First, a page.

The arithmetic mean of a list of six numbers is 20. If we remove one of the numbers, the mean of the remaining numbers is 15.

What is the number that was removed?

The Government says that we should eat 5 portions of fruit and vegetables a day. A portion is an item of fruit or a portion of vegetables of 100g or more. Dita has £10 to spend on fruit and vegetables for one week. She wants to buy at least two different fruit and two different vegetables.

Show one way of buying her fruit and vegetable for a week.

Price list:

 Fruit  Vegetables
 Apples 30p each  Broccoli 75p per 100g
 Bananas 25p each  Carrots 20p per 100g
 Oranges 20p each  Cauliflower £1 per 100g

A student who will gain a confident C grade or better will tackle these with ease. Yet a student who ends up with a D grade may well have struggled on these questions, because of lack of the building blocks that underpin mathematical understanding.

What makes the difference between a D and C grade mathematician? I suggest that it is four things:

Mastering the basics

Unlike other subjects, mathematics is progressive. You cannot grasp more advanced concepts without having mastered the basics. With that in mind, we first need to identify those essential building blocks.

William Emeny, a British teacher, identified 164 topics that are included in GCSE mathematics. From this he created a diagram in which each topic is represented by a dot with links between them. The bigger the dot, the more topics draw on it for prior learning.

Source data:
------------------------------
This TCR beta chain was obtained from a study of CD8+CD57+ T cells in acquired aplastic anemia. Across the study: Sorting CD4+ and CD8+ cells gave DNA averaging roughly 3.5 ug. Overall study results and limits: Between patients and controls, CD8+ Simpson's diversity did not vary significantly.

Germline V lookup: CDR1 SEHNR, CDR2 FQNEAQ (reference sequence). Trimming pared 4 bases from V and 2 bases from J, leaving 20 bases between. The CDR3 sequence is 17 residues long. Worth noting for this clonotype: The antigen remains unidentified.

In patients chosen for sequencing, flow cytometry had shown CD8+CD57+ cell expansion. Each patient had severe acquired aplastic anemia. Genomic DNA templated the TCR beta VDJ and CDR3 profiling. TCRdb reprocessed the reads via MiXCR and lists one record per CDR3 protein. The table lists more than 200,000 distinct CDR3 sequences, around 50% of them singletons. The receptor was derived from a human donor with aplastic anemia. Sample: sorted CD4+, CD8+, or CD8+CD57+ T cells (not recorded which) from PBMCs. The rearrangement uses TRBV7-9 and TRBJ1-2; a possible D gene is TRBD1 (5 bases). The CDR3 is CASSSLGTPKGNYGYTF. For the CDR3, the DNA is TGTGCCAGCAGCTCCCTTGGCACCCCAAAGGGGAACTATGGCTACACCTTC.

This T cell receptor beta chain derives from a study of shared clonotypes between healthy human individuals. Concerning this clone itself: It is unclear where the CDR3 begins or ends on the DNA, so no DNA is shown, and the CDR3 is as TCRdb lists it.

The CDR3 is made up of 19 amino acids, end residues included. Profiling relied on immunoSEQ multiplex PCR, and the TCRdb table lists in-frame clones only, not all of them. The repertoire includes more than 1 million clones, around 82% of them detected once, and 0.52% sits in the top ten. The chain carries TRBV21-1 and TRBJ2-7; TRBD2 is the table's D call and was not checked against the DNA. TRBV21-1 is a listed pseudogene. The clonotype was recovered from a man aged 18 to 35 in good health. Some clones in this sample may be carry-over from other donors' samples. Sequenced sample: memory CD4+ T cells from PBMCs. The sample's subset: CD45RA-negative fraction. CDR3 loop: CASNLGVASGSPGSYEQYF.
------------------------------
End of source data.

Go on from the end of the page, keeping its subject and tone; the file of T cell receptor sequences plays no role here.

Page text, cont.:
For example Ď2D view of 3D shapesí, at the end of Emenyís diagram, is singularly linked. For an architect this would be quite an important skill. In the world of GCSE mathematics if you were away the week they taught this, it wouldnít make much of a difference.

However, if you canít multiply and divide negative numbers you will be in more of a pickle. That is not just because we need to use it with numbers, but we need to use it in algebra, in shapes and in context.

So what comes out on top?

  1. Multiply and divide whole numbers (prior knowledge for 90 topics).
  2. Add and subtract whole numbers (prior knowledge for 73 topics).
  3. Brackets, Indices, Division, Multiplication, Addition and Subtraction (BIDMAS) (50 topics) Ė the order in which functions should be carried out (would you know that 3 + 10 x 4 = 43 NOT 52?).
  4. Multiply and divide decimal numbers (43 topics). 
  5. Understand place value and identify the value of digits in a number (38 topics) (could you do 0.3 x 0.2 as easily as 3 x 2?).

Building blocks: what can we do?


  • Get students to tackle open problems with more data than is needed so that they have to select information and decide on operations.
  • Ensure that students routinely and frequently practice the basics.


The second requirement for success in mathematics is estimation. John Allen Paulos, in his bestseller, Innumeracy: Mathematical illiteracy and its consequences, argues that an understanding of figures, large and small, and an ability to estimate quantities, length, area, volume and time, is at the heart of mathematical understanding.

Estimation: what can we do?

  • Give students ways of working with numbers in real-life contexts.